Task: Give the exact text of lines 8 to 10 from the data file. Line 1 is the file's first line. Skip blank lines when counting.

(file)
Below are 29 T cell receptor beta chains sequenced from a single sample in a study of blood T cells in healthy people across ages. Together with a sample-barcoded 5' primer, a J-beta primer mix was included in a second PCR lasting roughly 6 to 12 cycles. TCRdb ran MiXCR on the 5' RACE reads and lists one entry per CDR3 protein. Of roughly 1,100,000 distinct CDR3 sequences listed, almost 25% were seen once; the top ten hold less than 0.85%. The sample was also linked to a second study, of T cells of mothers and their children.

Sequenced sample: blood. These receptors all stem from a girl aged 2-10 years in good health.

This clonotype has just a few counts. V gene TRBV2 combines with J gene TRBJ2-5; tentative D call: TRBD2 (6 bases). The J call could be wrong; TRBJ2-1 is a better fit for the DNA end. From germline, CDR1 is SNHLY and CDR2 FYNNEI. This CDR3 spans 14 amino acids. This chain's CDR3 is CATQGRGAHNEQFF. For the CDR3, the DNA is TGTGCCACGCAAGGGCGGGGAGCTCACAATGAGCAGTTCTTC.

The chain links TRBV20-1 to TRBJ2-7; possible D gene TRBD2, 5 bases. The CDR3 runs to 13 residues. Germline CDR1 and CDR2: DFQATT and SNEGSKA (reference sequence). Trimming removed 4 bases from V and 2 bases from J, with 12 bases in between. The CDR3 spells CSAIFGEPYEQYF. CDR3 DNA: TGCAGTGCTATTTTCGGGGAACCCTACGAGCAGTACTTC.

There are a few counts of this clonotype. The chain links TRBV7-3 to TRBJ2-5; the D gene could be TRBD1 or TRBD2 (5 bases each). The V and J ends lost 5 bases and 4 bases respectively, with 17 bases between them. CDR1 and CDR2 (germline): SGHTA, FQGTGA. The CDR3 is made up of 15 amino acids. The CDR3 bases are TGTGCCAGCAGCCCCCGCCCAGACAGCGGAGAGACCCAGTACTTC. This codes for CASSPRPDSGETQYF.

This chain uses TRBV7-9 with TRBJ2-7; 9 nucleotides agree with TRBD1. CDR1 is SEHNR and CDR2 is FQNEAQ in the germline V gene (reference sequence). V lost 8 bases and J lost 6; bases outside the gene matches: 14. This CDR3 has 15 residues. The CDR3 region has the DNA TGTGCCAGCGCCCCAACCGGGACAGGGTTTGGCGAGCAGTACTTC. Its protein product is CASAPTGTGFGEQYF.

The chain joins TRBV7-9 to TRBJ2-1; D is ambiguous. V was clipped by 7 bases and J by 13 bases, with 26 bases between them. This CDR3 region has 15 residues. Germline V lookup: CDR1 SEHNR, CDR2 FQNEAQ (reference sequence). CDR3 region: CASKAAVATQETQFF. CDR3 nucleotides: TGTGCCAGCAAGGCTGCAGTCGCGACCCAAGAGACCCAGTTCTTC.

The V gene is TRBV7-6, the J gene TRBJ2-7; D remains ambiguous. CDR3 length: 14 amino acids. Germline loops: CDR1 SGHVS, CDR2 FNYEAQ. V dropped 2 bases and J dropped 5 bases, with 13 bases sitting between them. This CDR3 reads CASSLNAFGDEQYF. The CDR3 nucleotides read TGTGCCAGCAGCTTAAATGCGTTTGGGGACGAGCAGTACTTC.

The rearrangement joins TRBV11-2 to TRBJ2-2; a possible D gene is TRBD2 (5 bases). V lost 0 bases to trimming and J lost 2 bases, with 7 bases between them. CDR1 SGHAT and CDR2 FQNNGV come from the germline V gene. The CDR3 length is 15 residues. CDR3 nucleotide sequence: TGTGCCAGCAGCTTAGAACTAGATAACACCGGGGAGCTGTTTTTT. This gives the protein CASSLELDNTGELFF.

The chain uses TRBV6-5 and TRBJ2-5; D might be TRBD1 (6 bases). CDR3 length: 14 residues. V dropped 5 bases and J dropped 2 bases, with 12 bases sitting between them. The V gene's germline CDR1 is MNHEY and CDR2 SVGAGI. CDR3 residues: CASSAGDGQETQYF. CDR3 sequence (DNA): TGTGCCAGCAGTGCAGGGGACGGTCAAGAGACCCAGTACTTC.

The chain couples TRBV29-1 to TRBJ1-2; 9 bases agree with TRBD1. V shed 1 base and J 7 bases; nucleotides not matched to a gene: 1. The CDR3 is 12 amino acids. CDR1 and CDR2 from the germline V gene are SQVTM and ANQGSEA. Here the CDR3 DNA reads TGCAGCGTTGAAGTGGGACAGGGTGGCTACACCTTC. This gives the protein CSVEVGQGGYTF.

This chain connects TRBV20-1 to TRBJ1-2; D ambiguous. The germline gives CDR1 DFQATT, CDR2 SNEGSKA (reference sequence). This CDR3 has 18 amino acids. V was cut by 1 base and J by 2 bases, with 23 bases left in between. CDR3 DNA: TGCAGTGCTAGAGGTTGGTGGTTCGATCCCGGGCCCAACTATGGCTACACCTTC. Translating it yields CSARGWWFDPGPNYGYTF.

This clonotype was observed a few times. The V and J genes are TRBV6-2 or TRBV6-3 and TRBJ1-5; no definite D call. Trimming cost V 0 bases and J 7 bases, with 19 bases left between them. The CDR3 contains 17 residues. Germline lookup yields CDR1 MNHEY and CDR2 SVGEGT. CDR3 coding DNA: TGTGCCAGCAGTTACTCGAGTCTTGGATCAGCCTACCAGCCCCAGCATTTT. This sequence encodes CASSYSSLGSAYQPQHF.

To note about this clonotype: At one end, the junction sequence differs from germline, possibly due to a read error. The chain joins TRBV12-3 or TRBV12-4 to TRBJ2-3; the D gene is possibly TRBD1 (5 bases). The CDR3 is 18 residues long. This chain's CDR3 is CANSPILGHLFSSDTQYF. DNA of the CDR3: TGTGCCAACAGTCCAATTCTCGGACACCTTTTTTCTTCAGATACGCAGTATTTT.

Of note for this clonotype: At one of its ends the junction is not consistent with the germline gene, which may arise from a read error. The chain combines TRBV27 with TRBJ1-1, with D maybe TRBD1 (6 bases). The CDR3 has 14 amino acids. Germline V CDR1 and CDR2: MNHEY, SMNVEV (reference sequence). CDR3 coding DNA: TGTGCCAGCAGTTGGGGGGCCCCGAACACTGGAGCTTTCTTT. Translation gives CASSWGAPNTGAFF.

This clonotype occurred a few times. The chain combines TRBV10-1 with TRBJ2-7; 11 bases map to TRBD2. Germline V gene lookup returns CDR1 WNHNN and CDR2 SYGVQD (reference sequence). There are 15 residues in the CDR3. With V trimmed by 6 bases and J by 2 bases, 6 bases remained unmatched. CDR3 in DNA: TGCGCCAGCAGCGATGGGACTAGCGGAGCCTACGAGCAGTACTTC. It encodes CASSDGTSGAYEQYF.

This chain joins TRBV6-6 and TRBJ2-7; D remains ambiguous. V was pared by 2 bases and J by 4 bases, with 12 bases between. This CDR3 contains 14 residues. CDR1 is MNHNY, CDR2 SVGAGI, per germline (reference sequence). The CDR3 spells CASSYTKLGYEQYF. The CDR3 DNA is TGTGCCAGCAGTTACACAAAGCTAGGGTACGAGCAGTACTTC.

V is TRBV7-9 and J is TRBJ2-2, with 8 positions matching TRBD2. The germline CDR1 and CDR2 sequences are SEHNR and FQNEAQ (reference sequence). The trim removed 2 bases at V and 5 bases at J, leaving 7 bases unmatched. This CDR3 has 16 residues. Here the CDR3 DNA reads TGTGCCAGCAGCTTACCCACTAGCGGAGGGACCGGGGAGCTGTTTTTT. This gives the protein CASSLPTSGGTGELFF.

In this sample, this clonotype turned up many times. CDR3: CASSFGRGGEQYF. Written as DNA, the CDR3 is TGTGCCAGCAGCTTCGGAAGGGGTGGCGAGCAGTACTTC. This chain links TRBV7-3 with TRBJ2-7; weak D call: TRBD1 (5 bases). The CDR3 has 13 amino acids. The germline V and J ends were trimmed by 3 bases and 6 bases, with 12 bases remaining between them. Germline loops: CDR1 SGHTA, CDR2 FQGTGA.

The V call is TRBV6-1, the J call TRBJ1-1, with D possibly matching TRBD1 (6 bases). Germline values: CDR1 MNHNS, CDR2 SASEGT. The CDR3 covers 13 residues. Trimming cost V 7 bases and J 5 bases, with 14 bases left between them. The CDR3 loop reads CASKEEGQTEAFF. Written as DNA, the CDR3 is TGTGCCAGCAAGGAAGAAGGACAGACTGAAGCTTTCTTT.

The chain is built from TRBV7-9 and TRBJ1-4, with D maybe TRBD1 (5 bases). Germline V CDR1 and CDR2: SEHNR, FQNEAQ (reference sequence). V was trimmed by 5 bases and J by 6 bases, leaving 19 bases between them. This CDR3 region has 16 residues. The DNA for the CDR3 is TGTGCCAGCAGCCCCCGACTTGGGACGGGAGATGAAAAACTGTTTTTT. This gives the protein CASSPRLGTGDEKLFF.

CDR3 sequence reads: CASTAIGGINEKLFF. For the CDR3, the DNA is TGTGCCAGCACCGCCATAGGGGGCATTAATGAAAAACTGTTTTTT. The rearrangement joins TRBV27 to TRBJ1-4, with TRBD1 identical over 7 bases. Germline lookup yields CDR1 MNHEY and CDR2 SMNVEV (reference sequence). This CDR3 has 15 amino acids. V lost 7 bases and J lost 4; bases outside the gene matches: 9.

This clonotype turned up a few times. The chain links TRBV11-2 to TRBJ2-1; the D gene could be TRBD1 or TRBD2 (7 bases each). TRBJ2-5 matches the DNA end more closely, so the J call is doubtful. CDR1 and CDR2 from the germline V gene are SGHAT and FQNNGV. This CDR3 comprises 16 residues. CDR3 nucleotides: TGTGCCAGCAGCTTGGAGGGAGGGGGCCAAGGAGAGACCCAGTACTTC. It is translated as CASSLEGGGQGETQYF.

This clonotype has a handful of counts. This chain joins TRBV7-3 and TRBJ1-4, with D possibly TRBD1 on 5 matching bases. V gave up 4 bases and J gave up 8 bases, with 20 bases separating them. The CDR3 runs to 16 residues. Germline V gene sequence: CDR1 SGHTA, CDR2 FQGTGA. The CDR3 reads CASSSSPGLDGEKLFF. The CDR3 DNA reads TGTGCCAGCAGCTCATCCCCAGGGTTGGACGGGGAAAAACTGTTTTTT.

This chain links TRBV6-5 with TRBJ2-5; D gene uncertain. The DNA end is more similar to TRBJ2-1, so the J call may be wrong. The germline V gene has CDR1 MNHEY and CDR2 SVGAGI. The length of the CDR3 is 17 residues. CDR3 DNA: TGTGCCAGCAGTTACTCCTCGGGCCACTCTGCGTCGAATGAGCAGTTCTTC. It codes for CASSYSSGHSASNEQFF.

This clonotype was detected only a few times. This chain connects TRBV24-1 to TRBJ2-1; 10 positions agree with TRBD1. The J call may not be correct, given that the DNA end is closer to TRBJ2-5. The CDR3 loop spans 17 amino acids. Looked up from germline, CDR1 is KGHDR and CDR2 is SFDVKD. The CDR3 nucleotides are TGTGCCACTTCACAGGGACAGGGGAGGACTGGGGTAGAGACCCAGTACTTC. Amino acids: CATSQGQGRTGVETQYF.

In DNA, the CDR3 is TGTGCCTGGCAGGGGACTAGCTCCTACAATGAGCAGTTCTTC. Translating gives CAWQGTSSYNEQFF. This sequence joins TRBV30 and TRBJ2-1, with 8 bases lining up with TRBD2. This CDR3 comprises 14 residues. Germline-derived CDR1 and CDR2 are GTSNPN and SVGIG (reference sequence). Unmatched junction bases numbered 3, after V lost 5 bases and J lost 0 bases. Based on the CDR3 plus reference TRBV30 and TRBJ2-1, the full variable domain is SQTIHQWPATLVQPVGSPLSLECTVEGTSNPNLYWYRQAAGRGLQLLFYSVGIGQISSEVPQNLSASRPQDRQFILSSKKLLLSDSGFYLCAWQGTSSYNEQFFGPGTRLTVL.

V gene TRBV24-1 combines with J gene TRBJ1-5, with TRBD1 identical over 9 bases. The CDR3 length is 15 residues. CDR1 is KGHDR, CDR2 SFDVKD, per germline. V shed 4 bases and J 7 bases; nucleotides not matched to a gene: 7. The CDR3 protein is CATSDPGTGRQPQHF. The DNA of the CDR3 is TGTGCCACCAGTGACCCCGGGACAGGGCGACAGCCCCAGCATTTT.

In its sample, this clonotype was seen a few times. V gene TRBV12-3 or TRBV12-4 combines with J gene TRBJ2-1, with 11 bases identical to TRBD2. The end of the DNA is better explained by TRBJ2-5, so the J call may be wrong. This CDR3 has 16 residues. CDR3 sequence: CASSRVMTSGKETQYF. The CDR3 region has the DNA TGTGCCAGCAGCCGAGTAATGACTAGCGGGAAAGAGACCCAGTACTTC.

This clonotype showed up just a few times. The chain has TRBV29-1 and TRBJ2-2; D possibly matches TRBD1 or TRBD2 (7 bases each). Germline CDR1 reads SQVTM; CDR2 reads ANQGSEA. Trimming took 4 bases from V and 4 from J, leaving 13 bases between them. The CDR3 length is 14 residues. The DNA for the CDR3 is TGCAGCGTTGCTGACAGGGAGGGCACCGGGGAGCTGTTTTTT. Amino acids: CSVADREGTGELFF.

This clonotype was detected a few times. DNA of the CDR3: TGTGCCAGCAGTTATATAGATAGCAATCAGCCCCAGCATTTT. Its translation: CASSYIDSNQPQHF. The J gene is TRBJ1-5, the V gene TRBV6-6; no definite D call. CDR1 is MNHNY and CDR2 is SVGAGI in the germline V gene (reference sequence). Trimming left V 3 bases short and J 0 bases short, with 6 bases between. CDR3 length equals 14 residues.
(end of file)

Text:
The V gene is TRBV7-6, the J gene TRBJ2-7; D remains ambiguous. CDR3 length: 14 amino acids. Germline loops: CDR1 SGHVS, CDR2 FNYEAQ. V dropped 2 bases and J dropped 5 bases, with 13 bases sitting between them. This CDR3 reads CASSLNAFGDEQYF. The CDR3 nucleotides read TGTGCCAGCAGCTTAAATGCGTTTGGGGACGAGCAGTACTTC.

The rearrangement joins TRBV11-2 to TRBJ2-2; a possible D gene is TRBD2 (5 bases). V lost 0 bases to trimming and J lost 2 bases, with 7 bases between them. CDR1 SGHAT and CDR2 FQNNGV come from the germline V gene. The CDR3 length is 15 residues. CDR3 nucleotide sequence: TGTGCCAGCAGCTTAGAACTAGATAACACCGGGGAGCTGTTTTTT. This gives the protein CASSLELDNTGELFF.

The chain uses TRBV6-5 and TRBJ2-5; D might be TRBD1 (6 bases). CDR3 length: 14 residues. V dropped 5 bases and J dropped 2 bases, with 12 bases sitting between them. The V gene's germline CDR1 is MNHEY and CDR2 SVGAGI. CDR3 residues: CASSAGDGQETQYF. CDR3 sequence (DNA): TGTGCCAGCAGTGCAGGGGACGGTCAAGAGACCCAGTACTTC.